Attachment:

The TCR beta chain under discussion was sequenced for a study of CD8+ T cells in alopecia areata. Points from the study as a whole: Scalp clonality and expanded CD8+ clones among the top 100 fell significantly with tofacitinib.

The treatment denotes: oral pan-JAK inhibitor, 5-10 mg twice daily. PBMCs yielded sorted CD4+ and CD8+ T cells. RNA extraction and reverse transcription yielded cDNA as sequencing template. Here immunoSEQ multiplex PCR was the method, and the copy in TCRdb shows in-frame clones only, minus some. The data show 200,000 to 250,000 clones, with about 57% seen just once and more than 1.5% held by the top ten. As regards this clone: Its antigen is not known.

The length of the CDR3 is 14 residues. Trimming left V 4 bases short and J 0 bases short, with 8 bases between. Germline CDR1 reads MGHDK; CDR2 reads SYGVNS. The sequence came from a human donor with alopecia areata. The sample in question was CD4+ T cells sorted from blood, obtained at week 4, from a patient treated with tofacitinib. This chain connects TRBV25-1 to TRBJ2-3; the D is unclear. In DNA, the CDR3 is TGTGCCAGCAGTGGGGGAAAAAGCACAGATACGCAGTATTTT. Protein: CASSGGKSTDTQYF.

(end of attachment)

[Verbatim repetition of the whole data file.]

The TCR beta chain under discussion was sequenced for a study of CD8+ T cells in alopecia areata. Points from the study as a whole: Scalp clonality and expanded CD8+ clones among the top 100 fell significantly with tofacitinib.

The treatment denotes: oral pan-JAK inhibitor, 5-10 mg twice daily. PBMCs yielded sorted CD4+ and CD8+ T cells. RNA extraction and reverse transcription yielded cDNA as sequencing template. Here immunoSEQ multiplex PCR was the method, and the copy in TCRdb shows in-frame clones only, minus some. The data show 200,000 to 250,000 clones, with about 57% seen just once and more than 1.5% held by the top ten. As regards this clone: Its antigen is not known.

The length of the CDR3 is 14 residues. Trimming left V 4 bases short and J 0 bases short, with 8 bases between. Germline CDR1 reads MGHDK; CDR2 reads SYGVNS. The sequence came from a human donor with alopecia areata. The sample in question was CD4+ T cells sorted from blood, obtained at week 4, from a patient treated with tofacitinib. This chain connects TRBV25-1 to TRBJ2-3; the D is unclear. In DNA, the CDR3 is TGTGCCAGCAGTGGGGGAAAAAGCACAGATACGCAGTATTTT. Protein: CASSGGKSTDTQYF.